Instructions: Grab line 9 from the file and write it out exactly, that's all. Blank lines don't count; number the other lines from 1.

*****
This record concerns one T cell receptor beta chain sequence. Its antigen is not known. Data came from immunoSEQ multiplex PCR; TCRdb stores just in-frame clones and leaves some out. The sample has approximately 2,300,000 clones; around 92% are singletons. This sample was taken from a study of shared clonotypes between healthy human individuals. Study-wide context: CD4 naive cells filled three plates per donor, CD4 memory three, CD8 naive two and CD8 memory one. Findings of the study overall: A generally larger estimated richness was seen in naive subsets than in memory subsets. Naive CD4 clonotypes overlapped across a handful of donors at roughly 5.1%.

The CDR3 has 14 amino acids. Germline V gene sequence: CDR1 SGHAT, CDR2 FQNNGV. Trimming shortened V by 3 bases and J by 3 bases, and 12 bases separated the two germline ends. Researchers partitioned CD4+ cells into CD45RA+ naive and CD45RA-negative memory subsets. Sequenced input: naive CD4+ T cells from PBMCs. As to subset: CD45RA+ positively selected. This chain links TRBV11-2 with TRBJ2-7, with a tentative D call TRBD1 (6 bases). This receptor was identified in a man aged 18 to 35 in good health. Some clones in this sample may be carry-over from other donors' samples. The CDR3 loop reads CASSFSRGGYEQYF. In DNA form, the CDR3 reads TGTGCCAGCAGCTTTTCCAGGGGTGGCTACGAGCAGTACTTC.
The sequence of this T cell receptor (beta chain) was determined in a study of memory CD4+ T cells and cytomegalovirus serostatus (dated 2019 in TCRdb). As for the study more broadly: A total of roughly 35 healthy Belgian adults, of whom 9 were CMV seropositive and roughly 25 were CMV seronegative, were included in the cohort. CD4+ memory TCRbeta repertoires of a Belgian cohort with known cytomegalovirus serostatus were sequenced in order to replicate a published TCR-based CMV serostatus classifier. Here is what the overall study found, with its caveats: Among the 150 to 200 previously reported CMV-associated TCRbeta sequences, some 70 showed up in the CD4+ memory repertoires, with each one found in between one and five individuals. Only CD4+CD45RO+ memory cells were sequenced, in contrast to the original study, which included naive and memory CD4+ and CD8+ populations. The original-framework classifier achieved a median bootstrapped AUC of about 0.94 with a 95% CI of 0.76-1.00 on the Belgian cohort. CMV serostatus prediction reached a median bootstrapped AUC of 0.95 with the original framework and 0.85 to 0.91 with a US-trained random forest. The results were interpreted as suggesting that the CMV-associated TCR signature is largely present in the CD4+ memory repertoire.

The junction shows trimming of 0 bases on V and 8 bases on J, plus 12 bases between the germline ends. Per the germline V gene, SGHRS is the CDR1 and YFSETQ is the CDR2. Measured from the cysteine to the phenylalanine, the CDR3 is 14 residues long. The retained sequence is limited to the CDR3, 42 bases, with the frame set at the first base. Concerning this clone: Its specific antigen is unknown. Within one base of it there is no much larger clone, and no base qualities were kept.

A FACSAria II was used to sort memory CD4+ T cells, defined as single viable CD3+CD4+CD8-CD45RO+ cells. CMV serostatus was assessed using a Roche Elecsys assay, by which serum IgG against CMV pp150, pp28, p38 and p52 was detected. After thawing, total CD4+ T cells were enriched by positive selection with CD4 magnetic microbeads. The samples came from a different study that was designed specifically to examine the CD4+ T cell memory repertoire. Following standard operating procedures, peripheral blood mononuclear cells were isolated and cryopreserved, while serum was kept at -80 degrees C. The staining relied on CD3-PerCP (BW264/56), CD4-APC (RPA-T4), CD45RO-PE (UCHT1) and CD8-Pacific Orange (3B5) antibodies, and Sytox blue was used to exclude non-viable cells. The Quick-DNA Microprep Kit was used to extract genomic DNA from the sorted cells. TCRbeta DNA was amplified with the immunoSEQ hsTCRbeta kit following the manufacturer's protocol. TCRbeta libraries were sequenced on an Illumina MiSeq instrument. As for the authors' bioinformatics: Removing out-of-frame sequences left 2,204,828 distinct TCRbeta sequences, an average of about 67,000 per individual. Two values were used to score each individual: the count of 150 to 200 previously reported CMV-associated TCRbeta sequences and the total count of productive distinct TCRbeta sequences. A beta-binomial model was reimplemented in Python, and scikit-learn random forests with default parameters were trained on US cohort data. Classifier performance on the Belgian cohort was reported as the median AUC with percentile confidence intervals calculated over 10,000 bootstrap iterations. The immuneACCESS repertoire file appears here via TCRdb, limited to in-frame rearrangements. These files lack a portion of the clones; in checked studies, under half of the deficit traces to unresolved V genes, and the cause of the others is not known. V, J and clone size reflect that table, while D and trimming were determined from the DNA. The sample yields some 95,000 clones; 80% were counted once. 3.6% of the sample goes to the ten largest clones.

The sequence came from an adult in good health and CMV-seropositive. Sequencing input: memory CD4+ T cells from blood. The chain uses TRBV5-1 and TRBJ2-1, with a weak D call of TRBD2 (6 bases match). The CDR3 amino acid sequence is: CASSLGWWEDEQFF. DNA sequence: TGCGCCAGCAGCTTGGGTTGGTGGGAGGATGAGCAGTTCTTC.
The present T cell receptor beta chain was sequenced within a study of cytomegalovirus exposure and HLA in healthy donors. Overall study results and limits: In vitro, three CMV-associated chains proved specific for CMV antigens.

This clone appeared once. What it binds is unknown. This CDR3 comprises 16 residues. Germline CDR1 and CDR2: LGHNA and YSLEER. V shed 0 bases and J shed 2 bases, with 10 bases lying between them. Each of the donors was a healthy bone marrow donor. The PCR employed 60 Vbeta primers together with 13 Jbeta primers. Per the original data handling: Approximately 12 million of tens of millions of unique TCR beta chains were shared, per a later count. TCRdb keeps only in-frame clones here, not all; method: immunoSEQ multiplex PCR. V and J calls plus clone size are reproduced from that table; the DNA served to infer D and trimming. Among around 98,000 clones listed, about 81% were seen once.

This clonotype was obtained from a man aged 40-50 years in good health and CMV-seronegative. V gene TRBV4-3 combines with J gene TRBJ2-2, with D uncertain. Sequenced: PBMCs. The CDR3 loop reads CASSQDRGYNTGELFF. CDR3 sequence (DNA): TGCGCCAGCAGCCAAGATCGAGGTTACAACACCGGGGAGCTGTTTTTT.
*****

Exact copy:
This clonotype was obtained from a man aged 40-50 years in good health and CMV-seronegative. V gene TRBV4-3 combines with J gene TRBJ2-2, with D uncertain. Sequenced: PBMCs. The CDR3 loop reads CASSQDRGYNTGELFF. CDR3 sequence (DNA): TGCGCCAGCAGCCAAGATCGAGGTTACAACACCGGGGAGCTGTTTTTT.